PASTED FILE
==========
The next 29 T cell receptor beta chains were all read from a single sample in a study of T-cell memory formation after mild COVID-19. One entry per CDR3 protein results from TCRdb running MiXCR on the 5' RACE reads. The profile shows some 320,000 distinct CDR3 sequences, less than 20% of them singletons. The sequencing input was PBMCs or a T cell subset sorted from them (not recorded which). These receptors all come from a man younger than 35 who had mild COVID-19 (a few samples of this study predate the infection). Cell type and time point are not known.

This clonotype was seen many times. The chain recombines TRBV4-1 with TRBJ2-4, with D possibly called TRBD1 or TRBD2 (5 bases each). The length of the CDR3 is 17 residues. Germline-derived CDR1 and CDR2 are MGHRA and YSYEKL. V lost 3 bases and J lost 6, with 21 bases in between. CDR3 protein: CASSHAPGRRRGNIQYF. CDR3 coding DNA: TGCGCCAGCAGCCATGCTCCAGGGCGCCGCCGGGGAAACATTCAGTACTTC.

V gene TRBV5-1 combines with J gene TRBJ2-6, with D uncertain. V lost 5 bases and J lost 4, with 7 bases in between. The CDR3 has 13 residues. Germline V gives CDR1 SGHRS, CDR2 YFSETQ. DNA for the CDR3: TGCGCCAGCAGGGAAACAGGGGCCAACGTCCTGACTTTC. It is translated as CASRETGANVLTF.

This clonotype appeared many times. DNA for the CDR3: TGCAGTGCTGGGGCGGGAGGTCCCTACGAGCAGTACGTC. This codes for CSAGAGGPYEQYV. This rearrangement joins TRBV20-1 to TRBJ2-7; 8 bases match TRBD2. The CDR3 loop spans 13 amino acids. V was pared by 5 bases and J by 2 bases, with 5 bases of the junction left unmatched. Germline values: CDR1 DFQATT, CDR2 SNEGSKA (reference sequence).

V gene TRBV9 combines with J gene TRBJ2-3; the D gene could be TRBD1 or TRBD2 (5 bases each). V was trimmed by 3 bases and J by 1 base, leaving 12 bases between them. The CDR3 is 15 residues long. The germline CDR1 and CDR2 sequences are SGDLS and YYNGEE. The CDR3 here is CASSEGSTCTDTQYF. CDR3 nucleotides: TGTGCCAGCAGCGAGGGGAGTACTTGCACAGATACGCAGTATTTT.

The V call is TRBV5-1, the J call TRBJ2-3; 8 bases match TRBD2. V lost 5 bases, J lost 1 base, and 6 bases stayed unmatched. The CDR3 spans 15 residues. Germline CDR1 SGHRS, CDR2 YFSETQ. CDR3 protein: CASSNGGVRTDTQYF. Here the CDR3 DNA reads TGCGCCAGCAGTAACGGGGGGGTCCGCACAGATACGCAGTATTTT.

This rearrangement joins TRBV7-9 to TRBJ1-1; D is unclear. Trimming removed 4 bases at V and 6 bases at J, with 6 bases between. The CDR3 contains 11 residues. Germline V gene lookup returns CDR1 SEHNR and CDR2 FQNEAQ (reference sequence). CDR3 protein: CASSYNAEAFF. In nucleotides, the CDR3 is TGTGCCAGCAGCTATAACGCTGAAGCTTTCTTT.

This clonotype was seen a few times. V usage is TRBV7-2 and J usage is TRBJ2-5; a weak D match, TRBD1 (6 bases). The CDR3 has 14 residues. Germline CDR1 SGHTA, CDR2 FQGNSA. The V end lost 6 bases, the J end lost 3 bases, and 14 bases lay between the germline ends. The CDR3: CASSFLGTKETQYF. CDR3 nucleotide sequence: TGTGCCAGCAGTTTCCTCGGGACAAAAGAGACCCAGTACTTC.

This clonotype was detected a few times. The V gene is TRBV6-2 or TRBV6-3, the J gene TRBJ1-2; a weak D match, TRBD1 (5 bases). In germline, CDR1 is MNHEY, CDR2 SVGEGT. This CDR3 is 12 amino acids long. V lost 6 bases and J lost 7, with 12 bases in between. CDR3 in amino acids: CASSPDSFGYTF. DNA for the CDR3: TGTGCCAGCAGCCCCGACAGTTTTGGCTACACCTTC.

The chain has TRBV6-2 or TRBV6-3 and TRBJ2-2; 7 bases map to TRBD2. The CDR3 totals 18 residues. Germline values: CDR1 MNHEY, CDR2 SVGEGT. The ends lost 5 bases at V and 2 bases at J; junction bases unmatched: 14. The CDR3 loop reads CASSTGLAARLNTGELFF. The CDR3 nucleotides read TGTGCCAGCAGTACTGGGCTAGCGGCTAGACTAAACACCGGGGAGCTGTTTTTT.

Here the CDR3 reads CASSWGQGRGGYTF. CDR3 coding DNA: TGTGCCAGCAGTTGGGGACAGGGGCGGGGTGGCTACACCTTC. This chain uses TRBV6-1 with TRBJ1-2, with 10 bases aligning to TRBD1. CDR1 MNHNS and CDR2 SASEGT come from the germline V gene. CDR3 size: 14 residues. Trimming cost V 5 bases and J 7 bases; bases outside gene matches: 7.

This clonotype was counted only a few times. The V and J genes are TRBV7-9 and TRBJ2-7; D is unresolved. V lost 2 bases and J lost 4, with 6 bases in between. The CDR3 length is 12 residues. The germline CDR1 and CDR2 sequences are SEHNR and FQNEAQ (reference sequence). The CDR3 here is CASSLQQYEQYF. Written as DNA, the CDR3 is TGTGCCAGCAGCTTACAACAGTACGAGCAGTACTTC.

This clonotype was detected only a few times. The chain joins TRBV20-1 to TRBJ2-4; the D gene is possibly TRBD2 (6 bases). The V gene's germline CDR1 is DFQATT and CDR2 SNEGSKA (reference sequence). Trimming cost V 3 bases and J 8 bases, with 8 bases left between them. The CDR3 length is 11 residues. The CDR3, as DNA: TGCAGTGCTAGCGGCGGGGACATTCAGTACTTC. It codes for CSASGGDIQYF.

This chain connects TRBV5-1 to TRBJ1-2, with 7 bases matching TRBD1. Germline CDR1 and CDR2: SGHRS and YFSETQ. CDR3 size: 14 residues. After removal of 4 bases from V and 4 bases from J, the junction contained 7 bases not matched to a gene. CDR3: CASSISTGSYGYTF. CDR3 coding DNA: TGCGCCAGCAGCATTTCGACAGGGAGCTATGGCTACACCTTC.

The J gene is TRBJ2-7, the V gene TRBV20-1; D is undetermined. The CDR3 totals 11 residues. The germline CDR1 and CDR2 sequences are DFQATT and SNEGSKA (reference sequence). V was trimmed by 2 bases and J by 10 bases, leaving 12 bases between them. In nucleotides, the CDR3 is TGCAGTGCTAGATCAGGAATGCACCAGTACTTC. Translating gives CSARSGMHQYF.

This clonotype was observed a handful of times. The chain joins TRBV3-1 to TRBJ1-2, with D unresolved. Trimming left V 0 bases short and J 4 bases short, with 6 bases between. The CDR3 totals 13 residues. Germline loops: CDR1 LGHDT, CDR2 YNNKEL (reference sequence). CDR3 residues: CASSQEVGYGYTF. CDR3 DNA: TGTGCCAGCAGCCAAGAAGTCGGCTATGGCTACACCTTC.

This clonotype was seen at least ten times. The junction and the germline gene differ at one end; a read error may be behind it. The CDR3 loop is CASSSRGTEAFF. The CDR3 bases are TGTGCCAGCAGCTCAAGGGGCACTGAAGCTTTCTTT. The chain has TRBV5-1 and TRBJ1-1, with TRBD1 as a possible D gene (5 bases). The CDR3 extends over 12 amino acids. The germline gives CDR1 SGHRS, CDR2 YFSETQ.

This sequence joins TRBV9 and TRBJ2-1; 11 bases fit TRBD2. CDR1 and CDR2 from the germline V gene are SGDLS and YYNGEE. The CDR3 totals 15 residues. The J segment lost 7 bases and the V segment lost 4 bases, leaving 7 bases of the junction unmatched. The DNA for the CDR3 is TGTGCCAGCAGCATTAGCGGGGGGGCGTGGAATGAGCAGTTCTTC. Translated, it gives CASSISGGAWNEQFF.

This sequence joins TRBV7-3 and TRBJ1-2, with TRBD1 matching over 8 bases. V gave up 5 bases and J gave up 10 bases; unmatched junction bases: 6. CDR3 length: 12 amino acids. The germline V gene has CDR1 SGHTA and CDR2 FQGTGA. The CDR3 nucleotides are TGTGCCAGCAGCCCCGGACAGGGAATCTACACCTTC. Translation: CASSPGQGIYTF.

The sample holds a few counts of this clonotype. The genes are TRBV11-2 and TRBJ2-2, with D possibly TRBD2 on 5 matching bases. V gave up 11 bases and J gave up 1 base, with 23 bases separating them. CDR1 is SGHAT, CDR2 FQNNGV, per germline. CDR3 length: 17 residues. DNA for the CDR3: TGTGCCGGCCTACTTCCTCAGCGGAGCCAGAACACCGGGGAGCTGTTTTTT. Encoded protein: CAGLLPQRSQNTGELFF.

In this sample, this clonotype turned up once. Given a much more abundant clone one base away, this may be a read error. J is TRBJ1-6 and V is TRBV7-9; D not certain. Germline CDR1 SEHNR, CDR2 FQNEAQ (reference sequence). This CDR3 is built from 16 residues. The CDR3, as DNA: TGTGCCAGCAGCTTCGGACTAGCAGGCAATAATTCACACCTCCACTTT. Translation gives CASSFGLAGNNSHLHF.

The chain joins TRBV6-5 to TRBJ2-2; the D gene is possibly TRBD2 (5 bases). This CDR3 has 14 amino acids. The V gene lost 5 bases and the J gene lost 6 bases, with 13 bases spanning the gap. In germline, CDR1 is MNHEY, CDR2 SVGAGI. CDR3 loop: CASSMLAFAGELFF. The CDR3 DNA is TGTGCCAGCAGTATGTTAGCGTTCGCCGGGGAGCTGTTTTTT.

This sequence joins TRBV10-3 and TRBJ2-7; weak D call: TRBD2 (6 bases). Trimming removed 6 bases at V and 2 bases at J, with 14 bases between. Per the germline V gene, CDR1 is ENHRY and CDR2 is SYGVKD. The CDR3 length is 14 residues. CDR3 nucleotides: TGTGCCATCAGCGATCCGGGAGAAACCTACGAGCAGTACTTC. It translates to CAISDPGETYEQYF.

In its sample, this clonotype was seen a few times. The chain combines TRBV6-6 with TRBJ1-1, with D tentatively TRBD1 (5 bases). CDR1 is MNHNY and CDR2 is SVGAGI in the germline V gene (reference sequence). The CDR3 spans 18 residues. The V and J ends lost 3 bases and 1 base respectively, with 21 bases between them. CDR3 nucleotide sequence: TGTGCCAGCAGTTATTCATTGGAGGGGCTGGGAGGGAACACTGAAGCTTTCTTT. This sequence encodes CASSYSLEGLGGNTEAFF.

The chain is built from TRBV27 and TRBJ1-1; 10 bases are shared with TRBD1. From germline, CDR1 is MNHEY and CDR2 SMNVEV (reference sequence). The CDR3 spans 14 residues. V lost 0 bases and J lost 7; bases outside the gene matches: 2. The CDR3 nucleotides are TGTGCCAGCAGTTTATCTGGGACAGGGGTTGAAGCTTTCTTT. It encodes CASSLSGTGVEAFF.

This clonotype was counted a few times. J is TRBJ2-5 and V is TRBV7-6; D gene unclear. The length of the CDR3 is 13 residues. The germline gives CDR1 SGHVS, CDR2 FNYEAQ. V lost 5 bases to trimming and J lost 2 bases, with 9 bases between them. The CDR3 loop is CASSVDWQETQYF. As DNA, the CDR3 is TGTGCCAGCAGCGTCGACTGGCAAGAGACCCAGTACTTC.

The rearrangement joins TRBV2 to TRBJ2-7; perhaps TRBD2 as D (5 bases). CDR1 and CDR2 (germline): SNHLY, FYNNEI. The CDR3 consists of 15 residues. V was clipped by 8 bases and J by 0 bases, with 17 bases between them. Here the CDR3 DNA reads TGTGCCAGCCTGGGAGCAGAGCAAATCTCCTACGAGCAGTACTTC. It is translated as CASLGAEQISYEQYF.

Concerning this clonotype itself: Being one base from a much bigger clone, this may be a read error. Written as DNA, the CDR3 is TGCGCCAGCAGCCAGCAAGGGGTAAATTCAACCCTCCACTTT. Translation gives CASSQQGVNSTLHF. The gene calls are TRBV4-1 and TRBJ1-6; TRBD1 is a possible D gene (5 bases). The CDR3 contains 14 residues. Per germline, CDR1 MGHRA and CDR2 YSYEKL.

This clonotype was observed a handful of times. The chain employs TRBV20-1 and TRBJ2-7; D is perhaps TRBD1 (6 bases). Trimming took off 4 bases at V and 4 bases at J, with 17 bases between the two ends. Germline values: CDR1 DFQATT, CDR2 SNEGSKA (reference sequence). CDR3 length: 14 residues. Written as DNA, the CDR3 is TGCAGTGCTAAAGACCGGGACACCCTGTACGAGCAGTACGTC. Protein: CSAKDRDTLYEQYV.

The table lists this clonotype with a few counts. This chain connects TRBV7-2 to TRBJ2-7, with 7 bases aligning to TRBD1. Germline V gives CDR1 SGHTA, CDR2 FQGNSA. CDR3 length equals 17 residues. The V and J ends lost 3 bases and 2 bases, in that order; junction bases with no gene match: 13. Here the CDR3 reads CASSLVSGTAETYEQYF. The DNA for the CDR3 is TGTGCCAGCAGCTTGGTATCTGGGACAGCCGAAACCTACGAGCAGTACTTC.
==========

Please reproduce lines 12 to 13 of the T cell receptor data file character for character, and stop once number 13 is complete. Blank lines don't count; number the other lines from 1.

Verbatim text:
This clonotype was counted only a few times. The V and J genes are TRBV7-9 and TRBJ2-7; D is unresolved. V lost 2 bases and J lost 4, with 6 bases in between. The CDR3 length is 12 residues. The germline CDR1 and CDR2 sequences are SEHNR and FQNEAQ (reference sequence). The CDR3 here is CASSLQQYEQYF. Written as DNA, the CDR3 is TGTGCCAGCAGCTTACAACAGTACGAGCAGTACTTC.

This clonotype was detected only a few times. The chain joins TRBV20-1 to TRBJ2-4; the D gene is possibly TRBD2 (6 bases). The V gene's germline CDR1 is DFQATT and CDR2 SNEGSKA (reference sequence). Trimming cost V 3 bases and J 8 bases, with 8 bases left between them. The CDR3 length is 11 residues. The CDR3, as DNA: TGCAGTGCTAGCGGCGGGGACATTCAGTACTTC. It codes for CSASGGDIQYF.